For years, Overstock.com has been in a legal battle with Goldman Sachs, Bank of America, Merrill Lynch and more. The online retailer accuses the banks of naked short-selling its stock.Overstock.com lost that battle, but they’re still trying to get the banks to unseal documents that would prove their case.
According to Rolling Stone’s Matt Taibbi, who posted the Plaintiff’s motion on his blog, his publication, as well as The Economist, Bloomberg, and the New York Times, have been fighting to see the documents too.
Fighting the banks is not easy, we know, but then recently, something magic happened. The Defendants’ law firm, Morgan Lewis, committed a colossal screw up. During the discovery period, they neglected to redact sensitive e-mails from their clients. Then they sent them off to Overstock.com’s legal team.
Morgan Lewis could not be reached for comment.
Overstock.com put excerpts of these e-mails in its motion to oppose the banks’ motion to seal documents from the case. The online retailer alleges that these documents prove that the banks were not only engaged in short selling, but also leaking short positions (including Overstock.com) to hedge fund clients.
When Taibbi e-mailed Goldman about the allegation that the banks were leaking short positions, their response was as follows:
Among other services it provides, Securities Lending at Goldman provides market colour information to clients regarding various activity in the securities lending marketplace on a security specific or sector specific basis. In accordance with the group’s guidelines concerning the provision of market colour, Mr. Masterson provided a client with certain aggregate information regarding short balances in certain securities. The information did not contain reference to any particular clients’ short positions.
That shouldn’t be very comforting to smaller clients.
And neither should these unredacted documents, because they’re embarrassing. There’s one e-mail a Merrill exec sent to his secretary that reads, “I have a meeting at 2 with Tom T, tell him I want an update on how we’re going to fix fails and make 369 market makers fail.”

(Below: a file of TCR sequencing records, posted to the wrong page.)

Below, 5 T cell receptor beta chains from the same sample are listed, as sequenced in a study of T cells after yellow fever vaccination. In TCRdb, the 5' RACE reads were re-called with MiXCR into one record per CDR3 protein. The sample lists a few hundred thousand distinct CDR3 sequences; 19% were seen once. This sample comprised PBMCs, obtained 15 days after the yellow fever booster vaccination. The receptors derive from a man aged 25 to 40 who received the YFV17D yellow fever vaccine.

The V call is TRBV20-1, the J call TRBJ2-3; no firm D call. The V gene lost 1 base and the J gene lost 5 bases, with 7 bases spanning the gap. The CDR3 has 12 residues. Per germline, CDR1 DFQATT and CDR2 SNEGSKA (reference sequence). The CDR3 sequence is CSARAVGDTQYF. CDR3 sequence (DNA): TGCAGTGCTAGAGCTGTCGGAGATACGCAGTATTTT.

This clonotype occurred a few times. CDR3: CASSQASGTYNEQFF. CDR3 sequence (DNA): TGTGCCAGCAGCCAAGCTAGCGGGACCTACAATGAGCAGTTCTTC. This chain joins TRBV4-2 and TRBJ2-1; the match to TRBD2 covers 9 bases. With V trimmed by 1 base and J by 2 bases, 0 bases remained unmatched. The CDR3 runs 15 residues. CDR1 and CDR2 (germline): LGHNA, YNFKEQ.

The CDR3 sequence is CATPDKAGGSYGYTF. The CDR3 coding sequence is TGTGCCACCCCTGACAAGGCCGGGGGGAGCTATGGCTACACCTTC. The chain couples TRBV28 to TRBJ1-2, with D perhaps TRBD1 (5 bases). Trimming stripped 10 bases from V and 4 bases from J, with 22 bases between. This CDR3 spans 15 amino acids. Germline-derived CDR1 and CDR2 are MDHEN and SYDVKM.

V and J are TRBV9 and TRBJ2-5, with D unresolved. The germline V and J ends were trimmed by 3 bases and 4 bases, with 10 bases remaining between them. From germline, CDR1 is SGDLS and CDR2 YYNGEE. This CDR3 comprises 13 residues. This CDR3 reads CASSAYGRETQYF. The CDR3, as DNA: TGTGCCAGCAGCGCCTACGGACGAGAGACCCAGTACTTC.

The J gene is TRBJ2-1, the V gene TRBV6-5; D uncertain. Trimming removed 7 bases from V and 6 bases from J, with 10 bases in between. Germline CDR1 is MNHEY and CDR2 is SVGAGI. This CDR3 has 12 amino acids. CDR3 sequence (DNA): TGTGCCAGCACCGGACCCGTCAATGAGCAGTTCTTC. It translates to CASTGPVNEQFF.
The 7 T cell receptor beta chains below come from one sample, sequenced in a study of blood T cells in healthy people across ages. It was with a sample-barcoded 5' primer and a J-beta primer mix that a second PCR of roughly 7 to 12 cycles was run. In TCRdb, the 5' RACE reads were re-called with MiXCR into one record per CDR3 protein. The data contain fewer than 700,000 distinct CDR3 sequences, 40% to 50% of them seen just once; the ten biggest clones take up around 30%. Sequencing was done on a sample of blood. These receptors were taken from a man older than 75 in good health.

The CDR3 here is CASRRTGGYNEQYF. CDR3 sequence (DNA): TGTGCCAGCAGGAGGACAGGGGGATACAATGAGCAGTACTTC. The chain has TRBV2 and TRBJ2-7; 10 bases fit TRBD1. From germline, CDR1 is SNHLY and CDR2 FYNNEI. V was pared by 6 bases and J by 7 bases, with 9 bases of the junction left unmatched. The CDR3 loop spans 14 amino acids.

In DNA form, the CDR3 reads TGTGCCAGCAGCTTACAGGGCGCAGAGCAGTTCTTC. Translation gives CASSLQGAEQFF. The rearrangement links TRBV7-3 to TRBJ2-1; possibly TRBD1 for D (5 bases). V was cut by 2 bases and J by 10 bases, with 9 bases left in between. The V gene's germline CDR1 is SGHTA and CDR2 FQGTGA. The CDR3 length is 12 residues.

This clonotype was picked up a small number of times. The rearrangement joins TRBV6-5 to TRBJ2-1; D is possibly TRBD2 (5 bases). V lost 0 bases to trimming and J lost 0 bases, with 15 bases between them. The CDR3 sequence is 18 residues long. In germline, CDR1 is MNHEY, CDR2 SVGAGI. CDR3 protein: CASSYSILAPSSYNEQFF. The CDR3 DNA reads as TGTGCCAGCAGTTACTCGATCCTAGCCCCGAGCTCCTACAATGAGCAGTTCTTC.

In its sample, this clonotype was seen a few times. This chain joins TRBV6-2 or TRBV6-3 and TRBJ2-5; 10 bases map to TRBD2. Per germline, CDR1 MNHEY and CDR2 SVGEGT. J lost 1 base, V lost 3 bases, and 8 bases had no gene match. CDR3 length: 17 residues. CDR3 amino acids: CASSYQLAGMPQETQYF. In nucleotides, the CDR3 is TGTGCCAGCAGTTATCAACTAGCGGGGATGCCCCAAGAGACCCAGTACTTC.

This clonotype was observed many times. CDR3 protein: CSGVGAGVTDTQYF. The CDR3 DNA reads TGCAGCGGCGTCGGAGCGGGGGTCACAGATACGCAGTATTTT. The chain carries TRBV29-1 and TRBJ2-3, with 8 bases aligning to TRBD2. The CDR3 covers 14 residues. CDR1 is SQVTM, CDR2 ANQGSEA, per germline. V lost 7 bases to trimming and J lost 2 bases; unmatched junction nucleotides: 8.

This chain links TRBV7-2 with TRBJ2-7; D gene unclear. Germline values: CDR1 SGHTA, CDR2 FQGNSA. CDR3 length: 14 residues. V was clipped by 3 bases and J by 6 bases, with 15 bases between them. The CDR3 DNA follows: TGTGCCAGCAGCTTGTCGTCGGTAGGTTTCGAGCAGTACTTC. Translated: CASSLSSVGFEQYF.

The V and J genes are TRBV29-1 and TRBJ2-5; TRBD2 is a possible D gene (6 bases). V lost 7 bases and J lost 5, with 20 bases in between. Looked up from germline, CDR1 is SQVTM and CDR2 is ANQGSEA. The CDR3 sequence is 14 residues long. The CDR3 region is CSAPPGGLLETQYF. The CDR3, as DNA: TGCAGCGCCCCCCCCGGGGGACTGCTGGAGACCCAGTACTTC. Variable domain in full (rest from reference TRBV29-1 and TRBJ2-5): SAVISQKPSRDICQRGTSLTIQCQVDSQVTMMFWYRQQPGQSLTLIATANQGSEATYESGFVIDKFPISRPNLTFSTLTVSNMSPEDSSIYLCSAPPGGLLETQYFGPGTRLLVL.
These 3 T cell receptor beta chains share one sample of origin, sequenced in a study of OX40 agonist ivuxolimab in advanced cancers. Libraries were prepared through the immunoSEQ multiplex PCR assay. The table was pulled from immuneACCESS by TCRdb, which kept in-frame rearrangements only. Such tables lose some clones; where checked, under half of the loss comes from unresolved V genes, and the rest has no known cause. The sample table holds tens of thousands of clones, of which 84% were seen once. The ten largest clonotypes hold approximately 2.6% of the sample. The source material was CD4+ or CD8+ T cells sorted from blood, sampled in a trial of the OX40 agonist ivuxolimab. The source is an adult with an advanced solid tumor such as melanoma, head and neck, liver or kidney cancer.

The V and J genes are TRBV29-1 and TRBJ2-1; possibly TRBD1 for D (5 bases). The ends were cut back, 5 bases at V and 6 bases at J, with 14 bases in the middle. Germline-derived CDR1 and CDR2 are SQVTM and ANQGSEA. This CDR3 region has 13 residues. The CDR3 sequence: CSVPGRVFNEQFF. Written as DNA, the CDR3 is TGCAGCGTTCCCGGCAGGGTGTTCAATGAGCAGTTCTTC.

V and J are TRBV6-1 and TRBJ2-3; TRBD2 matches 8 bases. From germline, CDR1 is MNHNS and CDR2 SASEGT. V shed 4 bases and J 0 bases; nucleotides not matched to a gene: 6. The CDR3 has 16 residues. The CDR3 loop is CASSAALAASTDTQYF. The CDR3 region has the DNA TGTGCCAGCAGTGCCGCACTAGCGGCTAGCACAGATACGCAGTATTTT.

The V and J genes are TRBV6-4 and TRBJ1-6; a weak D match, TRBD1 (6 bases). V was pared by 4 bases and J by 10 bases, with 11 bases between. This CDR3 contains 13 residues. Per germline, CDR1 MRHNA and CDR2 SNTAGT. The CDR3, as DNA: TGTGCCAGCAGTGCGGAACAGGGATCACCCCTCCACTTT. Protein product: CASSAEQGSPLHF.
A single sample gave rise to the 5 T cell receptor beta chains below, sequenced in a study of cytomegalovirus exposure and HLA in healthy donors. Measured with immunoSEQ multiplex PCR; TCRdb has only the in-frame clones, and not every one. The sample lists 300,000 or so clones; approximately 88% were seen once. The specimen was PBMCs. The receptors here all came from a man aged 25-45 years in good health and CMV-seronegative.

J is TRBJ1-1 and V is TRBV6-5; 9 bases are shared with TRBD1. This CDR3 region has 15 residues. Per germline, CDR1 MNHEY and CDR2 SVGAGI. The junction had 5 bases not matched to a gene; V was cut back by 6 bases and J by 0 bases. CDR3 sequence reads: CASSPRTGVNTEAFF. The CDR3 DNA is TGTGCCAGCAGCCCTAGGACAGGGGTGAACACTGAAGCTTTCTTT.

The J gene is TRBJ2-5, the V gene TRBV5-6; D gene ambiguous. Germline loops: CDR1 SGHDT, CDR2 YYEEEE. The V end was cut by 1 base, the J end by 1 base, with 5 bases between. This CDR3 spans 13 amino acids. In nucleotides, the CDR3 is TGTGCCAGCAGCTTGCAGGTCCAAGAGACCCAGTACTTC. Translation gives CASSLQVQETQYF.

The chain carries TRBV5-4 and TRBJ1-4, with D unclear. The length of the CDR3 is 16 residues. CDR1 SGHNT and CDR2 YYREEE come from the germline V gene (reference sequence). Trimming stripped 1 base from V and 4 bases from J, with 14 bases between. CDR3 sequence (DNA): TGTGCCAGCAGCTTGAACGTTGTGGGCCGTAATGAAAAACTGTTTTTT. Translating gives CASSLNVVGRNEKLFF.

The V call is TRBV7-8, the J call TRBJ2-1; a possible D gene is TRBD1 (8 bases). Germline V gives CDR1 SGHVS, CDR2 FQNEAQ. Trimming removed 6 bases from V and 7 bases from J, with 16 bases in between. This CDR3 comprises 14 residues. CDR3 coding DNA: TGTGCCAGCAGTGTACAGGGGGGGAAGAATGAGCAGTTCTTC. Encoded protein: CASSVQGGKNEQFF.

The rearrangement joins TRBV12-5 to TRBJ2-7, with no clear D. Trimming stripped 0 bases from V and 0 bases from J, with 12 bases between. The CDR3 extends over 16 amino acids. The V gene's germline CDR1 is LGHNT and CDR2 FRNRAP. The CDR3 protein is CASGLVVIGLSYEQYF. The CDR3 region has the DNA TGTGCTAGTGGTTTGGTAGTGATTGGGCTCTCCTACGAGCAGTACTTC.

Or there’s the one where a Merrill President e-mailed “F*ck the compliance area, procedures schemcedures.”
Overstock.com’s motion says that, in many instances, bankers referred to the stock as the “enemy” and planned on “neutralising” and “failing” the stock. They also explicitly told their clients they would allow them to do the same.
So what is failing the stock?
Briefly: Naked short selling (also known as ‘failing’ a stock) is super illegal. It’s the practice of shorting a stock you’ve never actually borrowed. As you know, short-sellers pay to borrow stocks and then sell them back when the price drops. That’s how they make a profit. If there’s not enough supply to borrow a stock, or the borrowing is too expensive (like, 35% in some cases) the short won’t work.
An expensive stock to borrow is called a negative rebate stock, and that is what Overstock.com allegedly was.
That’s why it’s especially bad that in Overstock.com’s motion, one Merrill exec e-mails: “We are NOT borrowing negatives… I have made that clear from the beginning. Why would we want to borrow them? We want to fail them…”
Back to naked short-selling. When you don’t actually locate a stock to borrow it, the short is “not a genuine expression of genuine market sentiment,” says Overstock.com’s motion. This act manipulates the market, creating false supply and depressing the value of the stock.
In Overstock.com’s, case, they allege that fails created six times the supply of Overstock.com stock in 2005 and 2006.
One Goldman e-mail acknowledged that a lot of Overstock.com’s increasing stocks were “trading at negative rebate with non-paying customers,” according to Overstock.com’s motion. The exact definition of a naked short.
We cannot wait to see what the Judge has to say in response to this tiff. Until then, check out excerpts from Overstock.com’s motion below.
“F*ck compliance”, allowing clients to fail stocks, and recognition of illegality:
Not borrowing stocks for shorts, fixing fails:
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